Three reasons Ohio State lost to Oklahoma

Passing game shows familiar problems in home opener

Current and former Ohio State Buckeyes tried to put their best spin on the 31-16 loss Saturday to Oklahoma, even as their fans woke up Sunday morning hoping it was all a bad dream.

“Buckeye fans, y’all kill me sometimes,” former linebacker Joshua Perry wrote on Twitter. “It’s one game. One loss. It’s not over. It’s still early. We’re good. Trust me.”

“I remember losing a home game week two and then winning the rest of the games and getting rings,” wrote Centerville grad and former defensive linemen Michael Bennett, “and it all worked out in the end, so don’t panic.”

“Buckeyes never quit,” kicker Sean Nuernberger wrote.

ARCHDEACON: Barrett, not Mayfield, riles up Buckeye fans

It’s too early to write off the Buckeyes, but it’s not too early to wonder what’s wrong with them. No. 5 Oklahoma didn’t just beat No. 2 Ohio State, it dominated the game from start to finish. Ohio State’s revamped passing game showed the same problems that plagued it in the 31-0 loss to Clemson in the Fiesta Bowl.

A frustrating night ended with Sooners quarterback Baker Mayfield planting the Oklahoma flag in the middle of the Block O at midfield, creating the most lasting image on a night to forget for the second-largest crowd (109,088) in Ohio Stadium history.

Here’s a list of three reasons the Buckeyes lost their home opener for the second time in the last four seasons:

1. Excellence of Mayfield: Mayfield set a career high for passing yards (386) against a top-25 opponent. He improved to 10-0 in true road games as a starter. In those games, he has completed 70.1 percent of his passes. He completed 77.1 percent (27 of 35) in this game, including 16 of 17 in the second half.

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After the victory, Mayfield explained his post-game celebration. He was motivated by watching Ohio State sing “Carmen Ohio” after beating the Sooners 45-24 in Norman, Okla., last season.

“It was embarrassing for them to sing their fight song on our field,” Mayfield said. “They’re probably feeling the same way right now. We’ve had that mood in our locker room that nobody believes in us. The guys were able to catch that nobody picked us on (ESPN College) GameDay. You see it on social media throughout the week. About 80 percent of the country picked Ohio State to win. Right now we believe in ourselves, and quite frankly, that’s all that matters.”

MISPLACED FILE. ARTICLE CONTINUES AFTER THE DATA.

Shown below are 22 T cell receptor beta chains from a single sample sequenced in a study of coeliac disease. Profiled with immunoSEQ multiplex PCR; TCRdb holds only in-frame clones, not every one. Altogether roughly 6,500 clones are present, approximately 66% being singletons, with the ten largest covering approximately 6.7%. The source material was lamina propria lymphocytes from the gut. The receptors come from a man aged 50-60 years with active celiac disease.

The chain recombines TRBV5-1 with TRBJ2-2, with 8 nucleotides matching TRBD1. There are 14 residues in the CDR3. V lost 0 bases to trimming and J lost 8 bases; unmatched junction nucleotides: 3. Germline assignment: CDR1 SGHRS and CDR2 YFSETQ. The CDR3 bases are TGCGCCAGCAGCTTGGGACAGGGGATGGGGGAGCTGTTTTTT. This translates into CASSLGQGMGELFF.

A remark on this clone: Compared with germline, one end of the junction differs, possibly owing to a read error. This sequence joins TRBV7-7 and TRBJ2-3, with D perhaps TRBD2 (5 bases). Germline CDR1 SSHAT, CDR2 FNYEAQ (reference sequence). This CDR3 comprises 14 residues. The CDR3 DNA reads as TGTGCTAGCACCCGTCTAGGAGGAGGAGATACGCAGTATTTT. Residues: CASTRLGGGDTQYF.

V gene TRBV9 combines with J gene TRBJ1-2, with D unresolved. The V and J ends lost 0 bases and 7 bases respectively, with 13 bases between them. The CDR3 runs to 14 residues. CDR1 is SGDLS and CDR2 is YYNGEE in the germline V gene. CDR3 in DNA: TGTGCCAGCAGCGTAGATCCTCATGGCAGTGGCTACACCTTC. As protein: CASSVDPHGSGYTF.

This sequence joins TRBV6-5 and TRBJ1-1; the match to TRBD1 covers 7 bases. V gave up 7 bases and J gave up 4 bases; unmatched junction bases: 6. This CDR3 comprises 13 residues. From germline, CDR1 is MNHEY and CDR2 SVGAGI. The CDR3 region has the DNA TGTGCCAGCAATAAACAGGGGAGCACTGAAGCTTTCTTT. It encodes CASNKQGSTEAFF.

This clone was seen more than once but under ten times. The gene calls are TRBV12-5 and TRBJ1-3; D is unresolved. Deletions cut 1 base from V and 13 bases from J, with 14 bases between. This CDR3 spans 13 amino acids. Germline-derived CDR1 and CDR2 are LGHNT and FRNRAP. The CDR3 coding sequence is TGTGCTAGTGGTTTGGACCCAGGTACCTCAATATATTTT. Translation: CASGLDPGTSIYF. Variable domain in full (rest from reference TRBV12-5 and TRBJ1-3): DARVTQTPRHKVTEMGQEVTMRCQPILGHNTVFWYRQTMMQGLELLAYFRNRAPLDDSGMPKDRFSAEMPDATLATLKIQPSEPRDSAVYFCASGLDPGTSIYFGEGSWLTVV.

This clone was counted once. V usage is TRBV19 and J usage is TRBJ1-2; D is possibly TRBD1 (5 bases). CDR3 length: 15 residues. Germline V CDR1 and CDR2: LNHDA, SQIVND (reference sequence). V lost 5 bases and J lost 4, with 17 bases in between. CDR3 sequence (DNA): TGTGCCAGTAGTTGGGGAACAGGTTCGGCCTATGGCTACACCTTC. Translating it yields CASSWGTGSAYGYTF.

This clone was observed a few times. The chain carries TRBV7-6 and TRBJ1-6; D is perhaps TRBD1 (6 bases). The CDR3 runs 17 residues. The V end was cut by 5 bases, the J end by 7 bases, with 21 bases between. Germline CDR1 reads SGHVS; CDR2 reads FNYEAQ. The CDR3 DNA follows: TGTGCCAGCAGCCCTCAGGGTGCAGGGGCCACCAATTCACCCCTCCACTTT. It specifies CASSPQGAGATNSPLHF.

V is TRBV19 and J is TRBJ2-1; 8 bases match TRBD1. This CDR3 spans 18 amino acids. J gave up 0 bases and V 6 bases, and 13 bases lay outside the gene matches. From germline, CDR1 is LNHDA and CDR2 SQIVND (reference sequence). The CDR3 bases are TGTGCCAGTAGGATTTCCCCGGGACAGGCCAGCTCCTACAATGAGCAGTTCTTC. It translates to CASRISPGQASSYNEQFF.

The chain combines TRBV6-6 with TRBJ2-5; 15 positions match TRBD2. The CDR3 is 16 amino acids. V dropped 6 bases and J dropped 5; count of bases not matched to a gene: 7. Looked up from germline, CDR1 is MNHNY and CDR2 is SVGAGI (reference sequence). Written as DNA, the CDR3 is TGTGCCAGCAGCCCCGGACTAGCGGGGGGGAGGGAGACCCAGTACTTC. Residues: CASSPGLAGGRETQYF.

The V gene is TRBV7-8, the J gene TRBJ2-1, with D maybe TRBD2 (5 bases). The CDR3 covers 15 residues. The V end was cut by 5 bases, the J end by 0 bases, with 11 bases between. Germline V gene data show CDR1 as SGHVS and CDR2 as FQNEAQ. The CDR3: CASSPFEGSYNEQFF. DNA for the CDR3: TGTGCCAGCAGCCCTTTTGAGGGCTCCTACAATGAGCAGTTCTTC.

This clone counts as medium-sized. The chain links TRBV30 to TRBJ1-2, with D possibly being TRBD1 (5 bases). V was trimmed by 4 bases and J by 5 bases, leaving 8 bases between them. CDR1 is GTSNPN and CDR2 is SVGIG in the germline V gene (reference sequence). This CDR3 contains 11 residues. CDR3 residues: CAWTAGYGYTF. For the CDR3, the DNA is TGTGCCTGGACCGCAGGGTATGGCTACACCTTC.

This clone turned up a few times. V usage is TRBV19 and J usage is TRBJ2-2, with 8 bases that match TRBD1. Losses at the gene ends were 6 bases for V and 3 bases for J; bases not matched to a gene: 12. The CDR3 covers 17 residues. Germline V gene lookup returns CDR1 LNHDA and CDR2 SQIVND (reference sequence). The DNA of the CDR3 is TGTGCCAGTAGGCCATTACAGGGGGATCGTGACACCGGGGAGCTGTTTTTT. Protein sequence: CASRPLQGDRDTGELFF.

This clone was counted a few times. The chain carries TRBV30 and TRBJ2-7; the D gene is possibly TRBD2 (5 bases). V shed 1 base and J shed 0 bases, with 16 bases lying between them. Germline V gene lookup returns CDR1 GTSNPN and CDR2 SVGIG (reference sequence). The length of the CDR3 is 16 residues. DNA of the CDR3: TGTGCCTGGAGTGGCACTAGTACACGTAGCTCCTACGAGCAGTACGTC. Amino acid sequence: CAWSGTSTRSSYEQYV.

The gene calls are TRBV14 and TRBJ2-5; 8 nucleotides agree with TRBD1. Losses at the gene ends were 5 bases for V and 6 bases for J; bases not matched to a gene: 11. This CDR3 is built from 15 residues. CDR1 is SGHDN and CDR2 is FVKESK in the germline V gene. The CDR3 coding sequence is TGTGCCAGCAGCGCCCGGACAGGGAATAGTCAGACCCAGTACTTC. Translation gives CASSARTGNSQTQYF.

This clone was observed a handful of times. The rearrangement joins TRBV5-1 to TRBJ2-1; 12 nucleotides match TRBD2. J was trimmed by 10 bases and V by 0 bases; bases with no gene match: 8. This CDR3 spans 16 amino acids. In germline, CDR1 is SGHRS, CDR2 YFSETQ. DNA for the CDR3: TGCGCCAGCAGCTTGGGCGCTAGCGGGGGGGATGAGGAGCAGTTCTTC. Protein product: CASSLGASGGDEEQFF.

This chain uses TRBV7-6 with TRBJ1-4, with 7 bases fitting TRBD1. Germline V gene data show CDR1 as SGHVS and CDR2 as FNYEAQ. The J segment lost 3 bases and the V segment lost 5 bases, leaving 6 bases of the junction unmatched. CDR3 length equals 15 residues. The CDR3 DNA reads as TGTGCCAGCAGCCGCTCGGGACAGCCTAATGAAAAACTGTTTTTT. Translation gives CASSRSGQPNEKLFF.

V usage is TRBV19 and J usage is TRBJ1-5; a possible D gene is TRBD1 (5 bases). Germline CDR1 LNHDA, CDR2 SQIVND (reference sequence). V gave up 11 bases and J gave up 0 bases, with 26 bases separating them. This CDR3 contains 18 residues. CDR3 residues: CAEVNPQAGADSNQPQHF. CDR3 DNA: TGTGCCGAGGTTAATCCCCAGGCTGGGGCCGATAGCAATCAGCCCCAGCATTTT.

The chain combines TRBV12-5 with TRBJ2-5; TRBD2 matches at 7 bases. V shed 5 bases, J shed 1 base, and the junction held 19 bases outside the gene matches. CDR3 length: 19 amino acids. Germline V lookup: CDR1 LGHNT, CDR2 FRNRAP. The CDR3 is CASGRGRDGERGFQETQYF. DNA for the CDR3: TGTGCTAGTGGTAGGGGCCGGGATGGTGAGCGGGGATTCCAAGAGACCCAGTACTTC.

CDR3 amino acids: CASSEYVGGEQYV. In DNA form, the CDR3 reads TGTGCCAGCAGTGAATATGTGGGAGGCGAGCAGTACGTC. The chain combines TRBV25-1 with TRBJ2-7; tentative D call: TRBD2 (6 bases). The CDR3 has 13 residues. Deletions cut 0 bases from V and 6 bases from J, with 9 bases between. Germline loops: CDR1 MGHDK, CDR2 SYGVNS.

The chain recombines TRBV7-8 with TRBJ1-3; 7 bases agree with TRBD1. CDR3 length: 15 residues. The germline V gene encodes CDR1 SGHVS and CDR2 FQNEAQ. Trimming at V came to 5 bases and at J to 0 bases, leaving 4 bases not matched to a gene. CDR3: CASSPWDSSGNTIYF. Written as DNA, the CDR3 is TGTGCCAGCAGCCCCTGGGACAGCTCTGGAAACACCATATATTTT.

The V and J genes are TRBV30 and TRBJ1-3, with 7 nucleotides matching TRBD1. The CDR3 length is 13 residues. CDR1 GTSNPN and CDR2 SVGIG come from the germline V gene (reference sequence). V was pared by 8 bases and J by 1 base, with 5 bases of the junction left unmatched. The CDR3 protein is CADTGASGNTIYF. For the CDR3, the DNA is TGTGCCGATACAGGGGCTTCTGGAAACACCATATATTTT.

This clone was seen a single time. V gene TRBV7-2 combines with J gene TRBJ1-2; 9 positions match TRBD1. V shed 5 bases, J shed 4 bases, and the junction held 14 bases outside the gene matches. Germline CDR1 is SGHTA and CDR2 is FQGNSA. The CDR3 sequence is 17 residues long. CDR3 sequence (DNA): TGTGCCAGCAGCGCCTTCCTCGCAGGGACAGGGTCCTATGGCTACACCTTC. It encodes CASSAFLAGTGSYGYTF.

2. Lack of explosiveness: The Buckeyes talked all offseason about the need to complete more deep passes. They turned short passes into big gains in the 49-21 victory over Indiana in the opener but had neither deep passes nor big gains against Oklahoma.

J.T. Barrett completed 19 of 35 passes for 183 yards. His longest completion was to Austin Mack for 31 yards. Barrett and J.K. Dobbins each had runs of 16 yards. Those were the longest rushes.

“There will not be radical changes, but we do have to play in rhythm,” offensive coordinator Kevin Wilson said. “We do have to play in sync. We do have to play collectively together because J.T. Barrett is a really good quarterback when his surrounding parts are well. That includes the coaches, and the game planning and the structure of practice to give those guys a great chance. We own it. I own it. A very poor job. A lot of work to do, but not radical work. We’ve got a bunch of great players. We’ve had a great preseason. We were out of whack tonight, and we’re going to get it back on track.”

3. Issues in secondary: Ohio State kept them out of the end zone for the first 34 minutes. Then Oklahoma scored touchdowns on four of its next five drives. Oklahoma dominated time of possession, controlling the ball for 35 minutes, 17 seconds.

RELATED: Photos from the game

For the second straight game, Ohio State’s secondary proved to be a problem. Indiana threw for 420 against against Ohio State. The Buckeyes rank last out of 130 teams in the Football Bowl Division in pass defense (403 yards per game).

“I think our problems in the secondary tonight were different than the other night,” defensive coordinator Greg Schiano said. “There wasn’t as much man-on-man coverage. We need to do a better job coaching them. If we make mistakes, it’s the coaches’ fault.”

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